The latest Ryan Murphy news could quite possibly result in one singular sensation (or maybe you’ll feel nothing).
On Tuesday, a Time cover story dropped revealing the next slate of projects the multi-hyphenate has in development at Netflix. Among them are a 10-part mini-series adaptation of iconic Broadway musical A Chorus Line and a series about famed fashion designer Halston starring Ewan McGregor as the couturier. EW has confirmed the news.
A Chorus Line won nine Tony awards and the 1976 Pulitzer Prize for Drama for its behind-the-scenes look at the struggles and aspirations of a group of Broadway dancers. It became the longest-running Broadway show in history but has since to seventh place behind a myriad of shows including the current record-holder The Phantom of the Opera. The musical holds an almost mythical status among theater lovers, and it fits in nicely with Murphy’s already in the works feature film adaptation of last season’s cult favorite musical The Prom. Not that Murphy has ever shied away from his love of musical theater, considering Glee was part of what shot him to new heights as a creator.
But that’s not all that Murphy has on tap. In other Broadway-related news, he also revealed musical theater legend Patti LuPone is joining previously announced Holland Taylor in the Netflix series Hollywood, which will debut next May. Murphy told Time the series is a “look at Hollywood and the sex industry, and how absolutely everything has changed and nothing has changed.”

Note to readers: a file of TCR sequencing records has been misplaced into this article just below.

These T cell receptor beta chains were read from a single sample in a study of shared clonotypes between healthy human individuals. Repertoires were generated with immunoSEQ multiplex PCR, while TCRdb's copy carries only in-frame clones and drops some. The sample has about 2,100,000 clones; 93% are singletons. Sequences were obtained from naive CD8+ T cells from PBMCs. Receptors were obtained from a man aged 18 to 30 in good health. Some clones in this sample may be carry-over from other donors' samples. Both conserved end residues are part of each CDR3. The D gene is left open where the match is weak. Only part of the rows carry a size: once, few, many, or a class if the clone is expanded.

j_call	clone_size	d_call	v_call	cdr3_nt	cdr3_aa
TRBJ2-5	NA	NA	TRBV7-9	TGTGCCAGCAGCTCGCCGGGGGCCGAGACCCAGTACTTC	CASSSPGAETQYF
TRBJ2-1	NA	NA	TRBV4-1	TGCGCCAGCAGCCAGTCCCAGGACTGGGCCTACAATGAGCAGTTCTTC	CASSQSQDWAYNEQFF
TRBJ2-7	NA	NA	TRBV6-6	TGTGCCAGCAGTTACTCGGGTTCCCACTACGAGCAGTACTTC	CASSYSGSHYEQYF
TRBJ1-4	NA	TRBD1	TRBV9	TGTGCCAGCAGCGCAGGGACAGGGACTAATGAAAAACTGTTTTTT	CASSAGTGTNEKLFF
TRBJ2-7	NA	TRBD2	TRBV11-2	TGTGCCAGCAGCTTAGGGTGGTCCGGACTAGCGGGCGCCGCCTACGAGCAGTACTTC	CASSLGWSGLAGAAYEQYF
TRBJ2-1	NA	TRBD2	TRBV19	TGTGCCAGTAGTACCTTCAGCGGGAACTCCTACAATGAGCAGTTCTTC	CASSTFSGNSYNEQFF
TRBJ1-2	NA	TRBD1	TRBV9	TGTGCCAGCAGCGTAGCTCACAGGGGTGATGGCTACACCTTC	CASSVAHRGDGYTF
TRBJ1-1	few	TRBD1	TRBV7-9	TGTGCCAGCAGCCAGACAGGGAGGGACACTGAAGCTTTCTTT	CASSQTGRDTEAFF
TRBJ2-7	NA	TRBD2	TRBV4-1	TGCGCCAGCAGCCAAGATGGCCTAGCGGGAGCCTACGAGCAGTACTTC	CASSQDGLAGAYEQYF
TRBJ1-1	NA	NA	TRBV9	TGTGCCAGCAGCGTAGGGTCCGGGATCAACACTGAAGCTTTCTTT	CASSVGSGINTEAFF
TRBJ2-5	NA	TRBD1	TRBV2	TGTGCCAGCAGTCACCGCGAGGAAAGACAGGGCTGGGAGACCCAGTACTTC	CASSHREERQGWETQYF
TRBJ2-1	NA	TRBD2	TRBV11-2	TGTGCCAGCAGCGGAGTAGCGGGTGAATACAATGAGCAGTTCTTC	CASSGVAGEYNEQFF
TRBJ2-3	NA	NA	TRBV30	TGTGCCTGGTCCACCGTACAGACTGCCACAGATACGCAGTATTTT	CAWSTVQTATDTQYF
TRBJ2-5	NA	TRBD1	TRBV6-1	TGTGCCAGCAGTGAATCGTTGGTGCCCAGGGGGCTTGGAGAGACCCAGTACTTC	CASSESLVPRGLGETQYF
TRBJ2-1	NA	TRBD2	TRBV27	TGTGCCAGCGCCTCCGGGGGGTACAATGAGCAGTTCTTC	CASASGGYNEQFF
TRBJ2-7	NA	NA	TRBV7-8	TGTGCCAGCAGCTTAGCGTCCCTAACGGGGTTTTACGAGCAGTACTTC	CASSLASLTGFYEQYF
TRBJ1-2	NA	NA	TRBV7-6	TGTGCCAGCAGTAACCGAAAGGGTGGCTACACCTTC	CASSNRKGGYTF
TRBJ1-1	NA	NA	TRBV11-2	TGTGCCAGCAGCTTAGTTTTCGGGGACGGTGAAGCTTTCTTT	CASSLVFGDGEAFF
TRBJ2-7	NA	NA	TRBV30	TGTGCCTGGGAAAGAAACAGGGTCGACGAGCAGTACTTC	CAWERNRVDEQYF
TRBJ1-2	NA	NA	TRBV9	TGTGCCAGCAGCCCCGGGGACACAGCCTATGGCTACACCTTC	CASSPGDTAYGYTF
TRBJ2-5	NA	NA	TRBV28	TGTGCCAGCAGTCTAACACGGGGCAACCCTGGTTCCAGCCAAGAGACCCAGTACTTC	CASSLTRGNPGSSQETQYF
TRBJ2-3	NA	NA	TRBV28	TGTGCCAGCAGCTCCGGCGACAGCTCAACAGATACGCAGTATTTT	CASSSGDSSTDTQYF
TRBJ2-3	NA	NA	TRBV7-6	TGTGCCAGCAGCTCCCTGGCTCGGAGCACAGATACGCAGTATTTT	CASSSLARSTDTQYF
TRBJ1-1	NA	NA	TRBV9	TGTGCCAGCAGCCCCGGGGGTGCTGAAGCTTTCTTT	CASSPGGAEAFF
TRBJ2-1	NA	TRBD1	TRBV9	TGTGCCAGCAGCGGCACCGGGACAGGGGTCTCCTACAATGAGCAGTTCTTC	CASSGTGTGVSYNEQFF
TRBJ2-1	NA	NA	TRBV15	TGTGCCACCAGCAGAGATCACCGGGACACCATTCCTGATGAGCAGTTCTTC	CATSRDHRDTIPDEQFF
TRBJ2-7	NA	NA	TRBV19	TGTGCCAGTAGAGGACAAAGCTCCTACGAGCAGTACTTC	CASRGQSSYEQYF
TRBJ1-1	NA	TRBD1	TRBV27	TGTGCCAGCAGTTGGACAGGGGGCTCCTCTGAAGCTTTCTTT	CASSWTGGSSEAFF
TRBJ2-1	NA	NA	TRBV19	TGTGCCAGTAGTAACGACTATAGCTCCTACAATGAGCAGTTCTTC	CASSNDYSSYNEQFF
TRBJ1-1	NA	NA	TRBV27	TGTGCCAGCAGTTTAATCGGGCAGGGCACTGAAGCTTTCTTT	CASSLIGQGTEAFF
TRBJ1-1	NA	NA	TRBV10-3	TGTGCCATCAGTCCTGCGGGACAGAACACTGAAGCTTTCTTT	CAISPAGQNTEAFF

Murphy also announced a slate of documentaries in the works, including A Secret Love about a closeted lesbian couple who didn’t come out until they were in their 80s, as well as a 10-part series about Andy Warhol and a docuseries about the most stylish people in the world.
Just in case you’re wondering where longtime Murphy muse and collaborator Jessica Lange fits into all of this, never fear. Murphy also has another title in the works that will feature the actress. “Jessica Lange and I are working on a piece about Marlene Dietrich in Vegas in the early ’60s,” he told Time. “But I’m so booked. When am I going to do it? I don’t know.” It’s unclear if this project would be a film or a mini-series.
This is all in addition to Murphy’s already booming list of titles, which includes his streaming debut with September’s Ben Platt-led The Politician, the aforementioned The Prom adaptation, an adaptation of his Tony-winning play The Boys in the Band, and a One Flew Over the Cuckoo’s Nest prequel Ratched starring Sarah Paulson. On the non-streaming side of television, he’s still got 911 and its spin-off 911: Lone Star, as well as the ongoing FX series Pose and his acclaimed anthology series American Horror Story and American Crime Story.
Looks like we’ll have no shortage of the fruits of what Murphy did for love in the months (and years) to come.
Read more from Time‘s interview with Murphy.
Note: This article previously erroneously stated the 1996 Chicago revival was the longest-running show on Broadway. It has been corrected to address the error.